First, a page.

Dynamic tracking of stem cells in an acute liver failure model

T. Ezzat, D. K. Dhar*, M. Malago, S.W. Olde Damink

*Corresponding author for this work

Research output: Contribution to journalArticleAcademicpeer-review


AIM: To investigate a dual labeling technique, which would enable real-time monitoring of transplanted embryonic stem cell (ESC) kinetics, as well as long-term tracking. METHODS: Liver damage was induced in C57/BL6 male mice (n = 40) by acetaminophen (APAP) 300 mg/kg administered intraperitoneally. Green fluorescence protein (GFP) positive C57/BL6 mouse ESCs were stained with the near-infrared fluorescent lipophilic tracer 1,1-dioctadecyl-3,3,3,3-tetramethylindotricarbocyanine iodide (DiR) immediately before transplantation into the spleen. Each of the animals in the cell therapy group (n = 20) received 5 x 10(6) ESCs 4 h following treatment with APAP. The control group (n = 20) received the vehicle only. The distribution and dynamics of the cells were monitored in real-time with the IVIS Lumina-2 at 30 min post transplantation, then at 3, 12, 24, 48 and 72 h, and after one and 2 wk. Immunohistochemical examination of liver tissue was used to identify expression of GFP and albumin. Plasma alanine aminotransferase (ALT) was measured as an indication of liver damage. RESULTS: DiR-stained ESCs were easily tracked with the IVIS using the indocyanine green filter due to its high background passband with minimal background autofluorescence. The transplanted cells were confined inside the spleen at 30 min post-transplantation, gradually moved into the splenic vein, and were detectable in parts of the liver at the 3 h time-point. Within 24 h of transplantation, homing of almost 90% of cells was confirmed in the liver. On day three, however, the DiR signal started to fade out, and ex vivo IVIS imaging of different organs allowed signal detection at time-points when the signal could not be detected by in vivo imaging, and confirmed that the highest photon emission was in the liver (P < 0.0001). At 2 wk, the DiRsignal was no longer detectable in vivo; however, immunohistochemistry analysis of constitutively-expressed GFP was used to provide an insight into the distribution of the cells. GFP +ve cells were detected in tissue sections resembling hepatocytes and were dispersed throughout the hepatic parenchyma, with the presence of a larger number of GFP +ve cells incorporated within the sinusoidal endothelial lining. Very faint albumin expression was detected in the transplanted GFP +ve cells at 72 h; however at 2 wk, few cells that were positive for GFP were also strongly positive for albumin. There was a significant improvement in serum levels of ALT, albumin and bilirubin in both groups at 2 wk when compared with the 72 h time-point. In the cell therapy group, serum ALT was significantly (P = 0.016) lower and albumin (P = 0.009) was significantly higher when compared with the control group at the 2 wk time-point; however there was no difference in mortality between the two groups. CONCLUSION: Dual labeling is an easy to use and cheap method for longitudinal monitoring of distribution, survival and engraftment of transplanted cells, and could be used for cell therapy models.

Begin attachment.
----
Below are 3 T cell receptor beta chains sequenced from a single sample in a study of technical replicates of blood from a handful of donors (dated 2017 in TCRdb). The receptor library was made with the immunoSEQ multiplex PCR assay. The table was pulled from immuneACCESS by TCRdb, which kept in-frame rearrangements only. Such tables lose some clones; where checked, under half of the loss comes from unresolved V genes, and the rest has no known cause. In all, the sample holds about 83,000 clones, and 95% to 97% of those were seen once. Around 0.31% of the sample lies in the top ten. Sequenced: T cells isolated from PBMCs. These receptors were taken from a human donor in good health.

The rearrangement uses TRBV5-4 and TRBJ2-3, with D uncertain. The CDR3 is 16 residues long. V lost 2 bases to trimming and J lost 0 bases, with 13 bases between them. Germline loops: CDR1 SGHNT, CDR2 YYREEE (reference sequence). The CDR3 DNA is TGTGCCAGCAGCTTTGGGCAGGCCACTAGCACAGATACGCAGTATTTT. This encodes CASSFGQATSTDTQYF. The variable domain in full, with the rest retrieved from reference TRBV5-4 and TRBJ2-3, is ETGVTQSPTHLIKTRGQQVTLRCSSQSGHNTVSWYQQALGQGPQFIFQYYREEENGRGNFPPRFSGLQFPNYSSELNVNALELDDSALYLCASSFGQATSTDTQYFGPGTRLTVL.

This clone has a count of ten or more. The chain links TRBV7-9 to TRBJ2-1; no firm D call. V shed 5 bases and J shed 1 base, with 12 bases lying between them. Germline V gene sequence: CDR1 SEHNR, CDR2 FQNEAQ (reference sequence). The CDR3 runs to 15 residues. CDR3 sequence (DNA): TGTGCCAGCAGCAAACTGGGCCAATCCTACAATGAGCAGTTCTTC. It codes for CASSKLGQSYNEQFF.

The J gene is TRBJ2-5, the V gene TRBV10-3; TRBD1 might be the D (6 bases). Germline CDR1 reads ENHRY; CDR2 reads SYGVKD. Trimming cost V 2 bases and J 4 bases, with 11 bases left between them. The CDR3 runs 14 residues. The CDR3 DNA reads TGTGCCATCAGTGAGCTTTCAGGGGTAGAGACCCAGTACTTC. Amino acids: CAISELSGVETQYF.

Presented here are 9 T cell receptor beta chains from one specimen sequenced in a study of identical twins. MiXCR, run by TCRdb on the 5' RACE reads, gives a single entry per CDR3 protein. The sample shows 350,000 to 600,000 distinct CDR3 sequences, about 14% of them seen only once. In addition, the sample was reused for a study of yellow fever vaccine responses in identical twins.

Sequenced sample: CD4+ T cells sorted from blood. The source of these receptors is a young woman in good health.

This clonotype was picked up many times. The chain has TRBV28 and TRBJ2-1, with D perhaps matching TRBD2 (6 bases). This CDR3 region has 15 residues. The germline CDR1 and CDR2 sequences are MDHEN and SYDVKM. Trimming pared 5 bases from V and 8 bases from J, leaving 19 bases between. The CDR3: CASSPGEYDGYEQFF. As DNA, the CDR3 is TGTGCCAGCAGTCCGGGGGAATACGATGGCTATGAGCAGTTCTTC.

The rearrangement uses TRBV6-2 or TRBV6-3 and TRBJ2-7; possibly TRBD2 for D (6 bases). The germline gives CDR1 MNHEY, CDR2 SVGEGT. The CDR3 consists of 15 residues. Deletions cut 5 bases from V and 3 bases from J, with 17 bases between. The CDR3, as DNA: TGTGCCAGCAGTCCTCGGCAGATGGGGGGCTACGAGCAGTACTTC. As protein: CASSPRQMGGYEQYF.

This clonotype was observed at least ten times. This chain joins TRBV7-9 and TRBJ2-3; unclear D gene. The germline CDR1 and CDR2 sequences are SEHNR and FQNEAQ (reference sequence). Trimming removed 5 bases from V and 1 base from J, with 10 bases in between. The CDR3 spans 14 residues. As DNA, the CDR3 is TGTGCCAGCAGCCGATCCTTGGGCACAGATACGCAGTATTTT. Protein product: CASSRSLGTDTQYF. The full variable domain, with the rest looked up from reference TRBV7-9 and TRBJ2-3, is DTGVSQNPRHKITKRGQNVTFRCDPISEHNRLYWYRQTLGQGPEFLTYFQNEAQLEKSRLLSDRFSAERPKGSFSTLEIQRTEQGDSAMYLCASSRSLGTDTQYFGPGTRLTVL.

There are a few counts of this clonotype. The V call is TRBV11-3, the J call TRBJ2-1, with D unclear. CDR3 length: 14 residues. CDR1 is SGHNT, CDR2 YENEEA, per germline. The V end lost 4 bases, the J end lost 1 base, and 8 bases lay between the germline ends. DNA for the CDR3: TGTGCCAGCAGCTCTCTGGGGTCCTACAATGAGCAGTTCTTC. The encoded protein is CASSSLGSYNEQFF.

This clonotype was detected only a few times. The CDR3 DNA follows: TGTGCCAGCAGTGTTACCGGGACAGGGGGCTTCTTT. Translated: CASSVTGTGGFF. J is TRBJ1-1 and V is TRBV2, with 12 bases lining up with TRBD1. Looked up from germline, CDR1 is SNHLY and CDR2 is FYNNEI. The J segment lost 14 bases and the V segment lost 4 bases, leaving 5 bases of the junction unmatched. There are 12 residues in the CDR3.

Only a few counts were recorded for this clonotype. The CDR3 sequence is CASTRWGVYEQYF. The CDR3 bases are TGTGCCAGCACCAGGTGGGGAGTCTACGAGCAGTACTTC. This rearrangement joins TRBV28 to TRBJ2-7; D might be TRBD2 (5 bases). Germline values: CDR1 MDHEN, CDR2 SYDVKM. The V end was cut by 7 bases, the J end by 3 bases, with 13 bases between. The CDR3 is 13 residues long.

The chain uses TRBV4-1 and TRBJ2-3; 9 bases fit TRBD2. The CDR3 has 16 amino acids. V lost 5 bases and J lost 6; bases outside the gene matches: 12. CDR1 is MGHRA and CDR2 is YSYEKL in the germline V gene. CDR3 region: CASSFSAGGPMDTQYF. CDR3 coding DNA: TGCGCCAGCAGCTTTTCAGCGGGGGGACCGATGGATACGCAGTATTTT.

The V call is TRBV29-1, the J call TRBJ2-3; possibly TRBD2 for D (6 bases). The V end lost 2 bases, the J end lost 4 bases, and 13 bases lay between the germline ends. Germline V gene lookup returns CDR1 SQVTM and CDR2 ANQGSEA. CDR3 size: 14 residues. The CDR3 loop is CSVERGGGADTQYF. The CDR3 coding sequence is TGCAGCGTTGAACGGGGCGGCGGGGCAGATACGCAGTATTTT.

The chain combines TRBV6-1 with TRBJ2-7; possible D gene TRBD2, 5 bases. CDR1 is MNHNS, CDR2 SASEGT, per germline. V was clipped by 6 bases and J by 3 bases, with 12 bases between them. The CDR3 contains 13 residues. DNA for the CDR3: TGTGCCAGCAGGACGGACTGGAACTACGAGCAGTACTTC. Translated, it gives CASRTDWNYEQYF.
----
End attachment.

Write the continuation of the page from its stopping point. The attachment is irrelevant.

Original languageEnglish
Pages (from-to)507-16
JournalWorld Journal of Gastroenterology
Issue number6
Publication statusPublished - 1 Jan 2012

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